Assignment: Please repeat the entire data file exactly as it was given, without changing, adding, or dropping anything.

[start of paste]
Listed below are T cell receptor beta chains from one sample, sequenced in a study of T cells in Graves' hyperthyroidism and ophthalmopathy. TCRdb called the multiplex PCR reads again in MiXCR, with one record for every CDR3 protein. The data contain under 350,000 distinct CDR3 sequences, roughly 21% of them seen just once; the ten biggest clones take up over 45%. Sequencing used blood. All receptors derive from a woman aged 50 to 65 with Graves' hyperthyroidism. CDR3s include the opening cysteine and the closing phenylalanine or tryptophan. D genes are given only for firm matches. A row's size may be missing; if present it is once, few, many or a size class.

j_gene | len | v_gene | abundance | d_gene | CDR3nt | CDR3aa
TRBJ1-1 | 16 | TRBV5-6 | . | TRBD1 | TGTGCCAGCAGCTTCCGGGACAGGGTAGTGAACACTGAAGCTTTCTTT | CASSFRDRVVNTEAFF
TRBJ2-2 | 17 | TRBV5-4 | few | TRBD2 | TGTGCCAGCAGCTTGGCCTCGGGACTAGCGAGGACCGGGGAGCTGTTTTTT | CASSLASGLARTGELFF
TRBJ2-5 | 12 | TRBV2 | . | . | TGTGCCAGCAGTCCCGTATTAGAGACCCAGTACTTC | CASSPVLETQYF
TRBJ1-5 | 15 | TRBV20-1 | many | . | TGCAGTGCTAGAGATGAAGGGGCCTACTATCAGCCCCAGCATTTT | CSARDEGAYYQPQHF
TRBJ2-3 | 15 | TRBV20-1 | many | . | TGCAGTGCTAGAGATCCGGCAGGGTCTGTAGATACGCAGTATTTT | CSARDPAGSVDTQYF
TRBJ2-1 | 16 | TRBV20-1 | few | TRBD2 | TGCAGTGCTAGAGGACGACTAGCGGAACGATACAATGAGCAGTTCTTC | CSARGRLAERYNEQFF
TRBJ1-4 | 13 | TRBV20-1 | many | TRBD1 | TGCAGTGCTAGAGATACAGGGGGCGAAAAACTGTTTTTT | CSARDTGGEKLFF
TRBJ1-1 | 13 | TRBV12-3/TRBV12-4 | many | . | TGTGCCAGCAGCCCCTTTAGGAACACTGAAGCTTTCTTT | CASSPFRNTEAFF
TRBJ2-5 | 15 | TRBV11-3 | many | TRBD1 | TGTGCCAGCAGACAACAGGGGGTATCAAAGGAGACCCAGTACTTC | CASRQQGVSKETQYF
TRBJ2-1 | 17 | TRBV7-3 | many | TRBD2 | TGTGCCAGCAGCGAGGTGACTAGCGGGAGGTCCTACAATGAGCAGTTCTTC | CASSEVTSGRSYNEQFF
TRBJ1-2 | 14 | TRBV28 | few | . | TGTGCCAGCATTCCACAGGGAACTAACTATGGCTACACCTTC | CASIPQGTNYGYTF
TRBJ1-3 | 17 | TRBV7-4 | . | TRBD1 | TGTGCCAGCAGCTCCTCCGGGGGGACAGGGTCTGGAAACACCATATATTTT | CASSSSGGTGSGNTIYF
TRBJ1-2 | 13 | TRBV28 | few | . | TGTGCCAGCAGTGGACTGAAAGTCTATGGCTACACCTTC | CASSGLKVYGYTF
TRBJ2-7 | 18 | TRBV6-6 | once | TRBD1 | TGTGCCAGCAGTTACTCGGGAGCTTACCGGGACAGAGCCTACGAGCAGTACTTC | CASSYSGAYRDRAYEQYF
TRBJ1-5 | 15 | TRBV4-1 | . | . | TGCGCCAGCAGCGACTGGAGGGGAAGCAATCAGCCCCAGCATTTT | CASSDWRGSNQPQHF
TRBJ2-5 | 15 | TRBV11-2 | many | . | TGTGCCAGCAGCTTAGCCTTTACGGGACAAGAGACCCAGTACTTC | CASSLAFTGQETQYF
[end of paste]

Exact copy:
Listed below are T cell receptor beta chains from one sample, sequenced in a study of T cells in Graves' hyperthyroidism and ophthalmopathy. TCRdb called the multiplex PCR reads again in MiXCR, with one record for every CDR3 protein. The data contain under 350,000 distinct CDR3 sequences, roughly 21% of them seen just once; the ten biggest clones take up over 45%. Sequencing used blood. All receptors derive from a woman aged 50 to 65 with Graves' hyperthyroidism. CDR3s include the opening cysteine and the closing phenylalanine or tryptophan. D genes are given only for firm matches. A row's size may be missing; if present it is once, few, many or a size class.

j_gene | len | v_gene | abundance | d_gene | CDR3nt | CDR3aa
TRBJ1-1 | 16 | TRBV5-6 | . | TRBD1 | TGTGCCAGCAGCTTCCGGGACAGGGTAGTGAACACTGAAGCTTTCTTT | CASSFRDRVVNTEAFF
TRBJ2-2 | 17 | TRBV5-4 | few | TRBD2 | TGTGCCAGCAGCTTGGCCTCGGGACTAGCGAGGACCGGGGAGCTGTTTTTT | CASSLASGLARTGELFF
TRBJ2-5 | 12 | TRBV2 | . | . | TGTGCCAGCAGTCCCGTATTAGAGACCCAGTACTTC | CASSPVLETQYF
TRBJ1-5 | 15 | TRBV20-1 | many | . | TGCAGTGCTAGAGATGAAGGGGCCTACTATCAGCCCCAGCATTTT | CSARDEGAYYQPQHF
TRBJ2-3 | 15 | TRBV20-1 | many | . | TGCAGTGCTAGAGATCCGGCAGGGTCTGTAGATACGCAGTATTTT | CSARDPAGSVDTQYF
TRBJ2-1 | 16 | TRBV20-1 | few | TRBD2 | TGCAGTGCTAGAGGACGACTAGCGGAACGATACAATGAGCAGTTCTTC | CSARGRLAERYNEQFF
TRBJ1-4 | 13 | TRBV20-1 | many | TRBD1 | TGCAGTGCTAGAGATACAGGGGGCGAAAAACTGTTTTTT | CSARDTGGEKLFF
TRBJ1-1 | 13 | TRBV12-3/TRBV12-4 | many | . | TGTGCCAGCAGCCCCTTTAGGAACACTGAAGCTTTCTTT | CASSPFRNTEAFF
TRBJ2-5 | 15 | TRBV11-3 | many | TRBD1 | TGTGCCAGCAGACAACAGGGGGTATCAAAGGAGACCCAGTACTTC | CASRQQGVSKETQYF
TRBJ2-1 | 17 | TRBV7-3 | many | TRBD2 | TGTGCCAGCAGCGAGGTGACTAGCGGGAGGTCCTACAATGAGCAGTTCTTC | CASSEVTSGRSYNEQFF
TRBJ1-2 | 14 | TRBV28 | few | . | TGTGCCAGCATTCCACAGGGAACTAACTATGGCTACACCTTC | CASIPQGTNYGYTF
TRBJ1-3 | 17 | TRBV7-4 | . | TRBD1 | TGTGCCAGCAGCTCCTCCGGGGGGACAGGGTCTGGAAACACCATATATTTT | CASSSSGGTGSGNTIYF
TRBJ1-2 | 13 | TRBV28 | few | . | TGTGCCAGCAGTGGACTGAAAGTCTATGGCTACACCTTC | CASSGLKVYGYTF
TRBJ2-7 | 18 | TRBV6-6 | once | TRBD1 | TGTGCCAGCAGTTACTCGGGAGCTTACCGGGACAGAGCCTACGAGCAGTACTTC | CASSYSGAYRDRAYEQYF
TRBJ1-5 | 15 | TRBV4-1 | . | . | TGCGCCAGCAGCGACTGGAGGGGAAGCAATCAGCCCCAGCATTTT | CASSDWRGSNQPQHF
TRBJ2-5 | 15 | TRBV11-2 | many | . | TGTGCCAGCAGCTTAGCCTTTACGGGACAAGAGACCCAGTACTTC | CASSLAFTGQETQYF